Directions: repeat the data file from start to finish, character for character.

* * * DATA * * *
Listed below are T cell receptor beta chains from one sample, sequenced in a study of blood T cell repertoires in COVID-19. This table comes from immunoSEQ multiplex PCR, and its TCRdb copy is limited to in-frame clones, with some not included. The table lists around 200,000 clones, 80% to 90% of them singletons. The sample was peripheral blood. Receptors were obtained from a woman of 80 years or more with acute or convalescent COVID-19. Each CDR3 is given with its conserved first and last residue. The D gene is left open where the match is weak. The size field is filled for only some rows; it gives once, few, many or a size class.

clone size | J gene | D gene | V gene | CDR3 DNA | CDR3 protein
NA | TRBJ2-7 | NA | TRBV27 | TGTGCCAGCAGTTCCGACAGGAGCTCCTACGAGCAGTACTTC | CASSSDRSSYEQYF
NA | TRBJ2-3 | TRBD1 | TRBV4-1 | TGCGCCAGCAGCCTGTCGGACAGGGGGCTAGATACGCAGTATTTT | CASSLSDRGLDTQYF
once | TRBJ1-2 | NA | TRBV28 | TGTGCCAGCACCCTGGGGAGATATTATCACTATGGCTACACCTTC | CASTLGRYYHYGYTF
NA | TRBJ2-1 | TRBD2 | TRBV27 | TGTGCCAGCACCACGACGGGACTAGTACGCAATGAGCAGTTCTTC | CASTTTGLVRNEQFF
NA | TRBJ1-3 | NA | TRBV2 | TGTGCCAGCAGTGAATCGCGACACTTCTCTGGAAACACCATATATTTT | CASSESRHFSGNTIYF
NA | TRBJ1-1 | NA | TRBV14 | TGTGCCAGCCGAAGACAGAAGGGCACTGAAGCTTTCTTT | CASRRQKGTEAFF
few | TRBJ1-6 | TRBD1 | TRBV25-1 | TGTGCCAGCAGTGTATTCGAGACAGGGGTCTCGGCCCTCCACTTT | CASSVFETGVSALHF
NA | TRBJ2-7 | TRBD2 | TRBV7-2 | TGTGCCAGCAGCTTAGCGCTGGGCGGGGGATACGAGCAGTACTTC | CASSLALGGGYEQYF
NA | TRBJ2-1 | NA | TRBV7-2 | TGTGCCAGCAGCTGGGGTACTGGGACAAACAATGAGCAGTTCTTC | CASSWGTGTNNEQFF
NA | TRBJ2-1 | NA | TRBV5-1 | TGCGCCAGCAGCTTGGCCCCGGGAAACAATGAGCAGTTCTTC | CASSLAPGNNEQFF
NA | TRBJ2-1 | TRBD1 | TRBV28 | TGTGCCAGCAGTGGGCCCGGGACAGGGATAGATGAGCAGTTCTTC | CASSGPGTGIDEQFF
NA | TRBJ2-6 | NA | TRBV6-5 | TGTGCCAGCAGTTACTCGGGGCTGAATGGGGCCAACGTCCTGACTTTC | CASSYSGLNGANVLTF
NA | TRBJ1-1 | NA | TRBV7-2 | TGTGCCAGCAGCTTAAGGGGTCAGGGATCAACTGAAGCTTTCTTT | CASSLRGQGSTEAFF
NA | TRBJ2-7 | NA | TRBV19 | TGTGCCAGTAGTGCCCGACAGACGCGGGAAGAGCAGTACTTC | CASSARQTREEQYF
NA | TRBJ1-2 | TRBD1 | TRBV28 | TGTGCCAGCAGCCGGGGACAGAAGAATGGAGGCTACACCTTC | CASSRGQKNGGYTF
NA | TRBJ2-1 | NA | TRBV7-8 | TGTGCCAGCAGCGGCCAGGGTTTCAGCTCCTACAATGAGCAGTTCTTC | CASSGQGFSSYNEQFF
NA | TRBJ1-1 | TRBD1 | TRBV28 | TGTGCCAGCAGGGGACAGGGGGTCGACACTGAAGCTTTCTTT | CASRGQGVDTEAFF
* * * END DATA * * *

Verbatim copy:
Listed below are T cell receptor beta chains from one sample, sequenced in a study of blood T cell repertoires in COVID-19. This table comes from immunoSEQ multiplex PCR, and its TCRdb copy is limited to in-frame clones, with some not included. The table lists around 200,000 clones, 80% to 90% of them singletons. The sample was peripheral blood. Receptors were obtained from a woman of 80 years or more with acute or convalescent COVID-19. Each CDR3 is given with its conserved first and last residue. The D gene is left open where the match is weak. The size field is filled for only some rows; it gives once, few, many or a size class.

clone size | J gene | D gene | V gene | CDR3 DNA | CDR3 protein
NA | TRBJ2-7 | NA | TRBV27 | TGTGCCAGCAGTTCCGACAGGAGCTCCTACGAGCAGTACTTC | CASSSDRSSYEQYF
NA | TRBJ2-3 | TRBD1 | TRBV4-1 | TGCGCCAGCAGCCTGTCGGACAGGGGGCTAGATACGCAGTATTTT | CASSLSDRGLDTQYF
once | TRBJ1-2 | NA | TRBV28 | TGTGCCAGCACCCTGGGGAGATATTATCACTATGGCTACACCTTC | CASTLGRYYHYGYTF
NA | TRBJ2-1 | TRBD2 | TRBV27 | TGTGCCAGCACCACGACGGGACTAGTACGCAATGAGCAGTTCTTC | CASTTTGLVRNEQFF
NA | TRBJ1-3 | NA | TRBV2 | TGTGCCAGCAGTGAATCGCGACACTTCTCTGGAAACACCATATATTTT | CASSESRHFSGNTIYF
NA | TRBJ1-1 | NA | TRBV14 | TGTGCCAGCCGAAGACAGAAGGGCACTGAAGCTTTCTTT | CASRRQKGTEAFF
few | TRBJ1-6 | TRBD1 | TRBV25-1 | TGTGCCAGCAGTGTATTCGAGACAGGGGTCTCGGCCCTCCACTTT | CASSVFETGVSALHF
NA | TRBJ2-7 | TRBD2 | TRBV7-2 | TGTGCCAGCAGCTTAGCGCTGGGCGGGGGATACGAGCAGTACTTC | CASSLALGGGYEQYF
NA | TRBJ2-1 | NA | TRBV7-2 | TGTGCCAGCAGCTGGGGTACTGGGACAAACAATGAGCAGTTCTTC | CASSWGTGTNNEQFF
NA | TRBJ2-1 | NA | TRBV5-1 | TGCGCCAGCAGCTTGGCCCCGGGAAACAATGAGCAGTTCTTC | CASSLAPGNNEQFF
NA | TRBJ2-1 | TRBD1 | TRBV28 | TGTGCCAGCAGTGGGCCCGGGACAGGGATAGATGAGCAGTTCTTC | CASSGPGTGIDEQFF
NA | TRBJ2-6 | NA | TRBV6-5 | TGTGCCAGCAGTTACTCGGGGCTGAATGGGGCCAACGTCCTGACTTTC | CASSYSGLNGANVLTF
NA | TRBJ1-1 | NA | TRBV7-2 | TGTGCCAGCAGCTTAAGGGGTCAGGGATCAACTGAAGCTTTCTTT | CASSLRGQGSTEAFF
NA | TRBJ2-7 | NA | TRBV19 | TGTGCCAGTAGTGCCCGACAGACGCGGGAAGAGCAGTACTTC | CASSARQTREEQYF
NA | TRBJ1-2 | TRBD1 | TRBV28 | TGTGCCAGCAGCCGGGGACAGAAGAATGGAGGCTACACCTTC | CASSRGQKNGGYTF
NA | TRBJ2-1 | NA | TRBV7-8 | TGTGCCAGCAGCGGCCAGGGTTTCAGCTCCTACAATGAGCAGTTCTTC | CASSGQGFSSYNEQFF
NA | TRBJ1-1 | TRBD1 | TRBV28 | TGTGCCAGCAGGGGACAGGGGGTCGACACTGAAGCTTTCTTT | CASRGQGVDTEAFF